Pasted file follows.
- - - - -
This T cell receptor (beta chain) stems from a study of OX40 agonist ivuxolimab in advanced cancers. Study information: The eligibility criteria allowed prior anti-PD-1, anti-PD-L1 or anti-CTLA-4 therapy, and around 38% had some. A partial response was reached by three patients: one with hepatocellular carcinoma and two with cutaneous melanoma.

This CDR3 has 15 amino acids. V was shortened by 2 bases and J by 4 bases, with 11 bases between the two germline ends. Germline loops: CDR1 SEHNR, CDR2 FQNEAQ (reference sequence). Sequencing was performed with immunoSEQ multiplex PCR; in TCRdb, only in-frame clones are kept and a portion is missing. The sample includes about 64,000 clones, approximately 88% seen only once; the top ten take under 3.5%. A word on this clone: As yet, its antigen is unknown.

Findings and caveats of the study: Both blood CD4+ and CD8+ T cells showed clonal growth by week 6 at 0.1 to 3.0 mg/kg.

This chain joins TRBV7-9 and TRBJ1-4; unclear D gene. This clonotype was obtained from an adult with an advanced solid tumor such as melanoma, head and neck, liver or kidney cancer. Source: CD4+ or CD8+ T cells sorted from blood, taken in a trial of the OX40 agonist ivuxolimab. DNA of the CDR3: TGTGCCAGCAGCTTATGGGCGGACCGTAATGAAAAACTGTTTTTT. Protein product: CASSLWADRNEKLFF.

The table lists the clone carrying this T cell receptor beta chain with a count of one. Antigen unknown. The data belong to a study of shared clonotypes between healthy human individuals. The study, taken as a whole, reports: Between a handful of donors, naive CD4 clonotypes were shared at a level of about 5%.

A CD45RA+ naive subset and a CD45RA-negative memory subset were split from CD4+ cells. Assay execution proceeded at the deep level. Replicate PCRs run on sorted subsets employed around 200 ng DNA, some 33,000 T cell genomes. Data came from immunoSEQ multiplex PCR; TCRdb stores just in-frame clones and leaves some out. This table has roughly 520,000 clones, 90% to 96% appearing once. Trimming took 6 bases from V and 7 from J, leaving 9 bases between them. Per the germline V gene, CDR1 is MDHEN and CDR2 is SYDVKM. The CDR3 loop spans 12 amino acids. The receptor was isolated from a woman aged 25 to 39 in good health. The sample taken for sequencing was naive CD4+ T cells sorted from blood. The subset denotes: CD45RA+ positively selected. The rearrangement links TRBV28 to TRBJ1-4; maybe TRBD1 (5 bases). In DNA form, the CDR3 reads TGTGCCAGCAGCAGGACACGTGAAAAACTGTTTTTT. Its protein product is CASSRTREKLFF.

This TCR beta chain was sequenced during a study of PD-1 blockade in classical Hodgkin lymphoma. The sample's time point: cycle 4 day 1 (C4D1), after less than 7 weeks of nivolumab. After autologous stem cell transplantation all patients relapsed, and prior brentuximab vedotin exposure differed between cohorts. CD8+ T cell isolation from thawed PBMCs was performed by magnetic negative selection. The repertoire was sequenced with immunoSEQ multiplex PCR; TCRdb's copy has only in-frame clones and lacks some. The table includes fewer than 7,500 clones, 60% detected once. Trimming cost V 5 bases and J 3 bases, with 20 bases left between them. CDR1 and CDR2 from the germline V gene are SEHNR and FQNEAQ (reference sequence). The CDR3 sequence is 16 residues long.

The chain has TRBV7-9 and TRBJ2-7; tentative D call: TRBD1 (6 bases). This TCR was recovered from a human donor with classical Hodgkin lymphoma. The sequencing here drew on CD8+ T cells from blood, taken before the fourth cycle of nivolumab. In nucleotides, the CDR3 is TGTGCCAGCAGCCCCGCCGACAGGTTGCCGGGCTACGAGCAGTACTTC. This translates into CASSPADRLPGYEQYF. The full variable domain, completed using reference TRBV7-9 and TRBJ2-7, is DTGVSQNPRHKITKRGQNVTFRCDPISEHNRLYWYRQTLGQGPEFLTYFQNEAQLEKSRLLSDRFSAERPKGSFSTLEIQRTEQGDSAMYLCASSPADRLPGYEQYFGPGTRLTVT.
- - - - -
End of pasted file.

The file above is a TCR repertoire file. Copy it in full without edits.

This T cell receptor (beta chain) stems from a study of OX40 agonist ivuxolimab in advanced cancers. Study information: The eligibility criteria allowed prior anti-PD-1, anti-PD-L1 or anti-CTLA-4 therapy, and around 38% had some. A partial response was reached by three patients: one with hepatocellular carcinoma and two with cutaneous melanoma.

This CDR3 has 15 amino acids. V was shortened by 2 bases and J by 4 bases, with 11 bases between the two germline ends. Germline loops: CDR1 SEHNR, CDR2 FQNEAQ (reference sequence). Sequencing was performed with immunoSEQ multiplex PCR; in TCRdb, only in-frame clones are kept and a portion is missing. The sample includes about 64,000 clones, approximately 88% seen only once; the top ten take under 3.5%. A word on this clone: As yet, its antigen is unknown.

Findings and caveats of the study: Both blood CD4+ and CD8+ T cells showed clonal growth by week 6 at 0.1 to 3.0 mg/kg.

This chain joins TRBV7-9 and TRBJ1-4; unclear D gene. This clonotype was obtained from an adult with an advanced solid tumor such as melanoma, head and neck, liver or kidney cancer. Source: CD4+ or CD8+ T cells sorted from blood, taken in a trial of the OX40 agonist ivuxolimab. DNA of the CDR3: TGTGCCAGCAGCTTATGGGCGGACCGTAATGAAAAACTGTTTTTT. Protein product: CASSLWADRNEKLFF.

The table lists the clone carrying this T cell receptor beta chain with a count of one. Antigen unknown. The data belong to a study of shared clonotypes between healthy human individuals. The study, taken as a whole, reports: Between a handful of donors, naive CD4 clonotypes were shared at a level of about 5%.

A CD45RA+ naive subset and a CD45RA-negative memory subset were split from CD4+ cells. Assay execution proceeded at the deep level. Replicate PCRs run on sorted subsets employed around 200 ng DNA, some 33,000 T cell genomes. Data came from immunoSEQ multiplex PCR; TCRdb stores just in-frame clones and leaves some out. This table has roughly 520,000 clones, 90% to 96% appearing once. Trimming took 6 bases from V and 7 from J, leaving 9 bases between them. Per the germline V gene, CDR1 is MDHEN and CDR2 is SYDVKM. The CDR3 loop spans 12 amino acids. The receptor was isolated from a woman aged 25 to 39 in good health. The sample taken for sequencing was naive CD4+ T cells sorted from blood. The subset denotes: CD45RA+ positively selected. The rearrangement links TRBV28 to TRBJ1-4; maybe TRBD1 (5 bases). In DNA form, the CDR3 reads TGTGCCAGCAGCAGGACACGTGAAAAACTGTTTTTT. Its protein product is CASSRTREKLFF.

This TCR beta chain was sequenced during a study of PD-1 blockade in classical Hodgkin lymphoma. The sample's time point: cycle 4 day 1 (C4D1), after less than 7 weeks of nivolumab. After autologous stem cell transplantation all patients relapsed, and prior brentuximab vedotin exposure differed between cohorts. CD8+ T cell isolation from thawed PBMCs was performed by magnetic negative selection. The repertoire was sequenced with immunoSEQ multiplex PCR; TCRdb's copy has only in-frame clones and lacks some. The table includes fewer than 7,500 clones, 60% detected once. Trimming cost V 5 bases and J 3 bases, with 20 bases left between them. CDR1 and CDR2 from the germline V gene are SEHNR and FQNEAQ (reference sequence). The CDR3 sequence is 16 residues long.

The chain has TRBV7-9 and TRBJ2-7; tentative D call: TRBD1 (6 bases). This TCR was recovered from a human donor with classical Hodgkin lymphoma. The sequencing here drew on CD8+ T cells from blood, taken before the fourth cycle of nivolumab. In nucleotides, the CDR3 is TGTGCCAGCAGCCCCGCCGACAGGTTGCCGGGCTACGAGCAGTACTTC. This translates into CASSPADRLPGYEQYF. The full variable domain, completed using reference TRBV7-9 and TRBJ2-7, is DTGVSQNPRHKITKRGQNVTFRCDPISEHNRLYWYRQTLGQGPEFLTYFQNEAQLEKSRLLSDRFSAERPKGSFSTLEIQRTEQGDSAMYLCASSPADRLPGYEQYFGPGTRLTVT.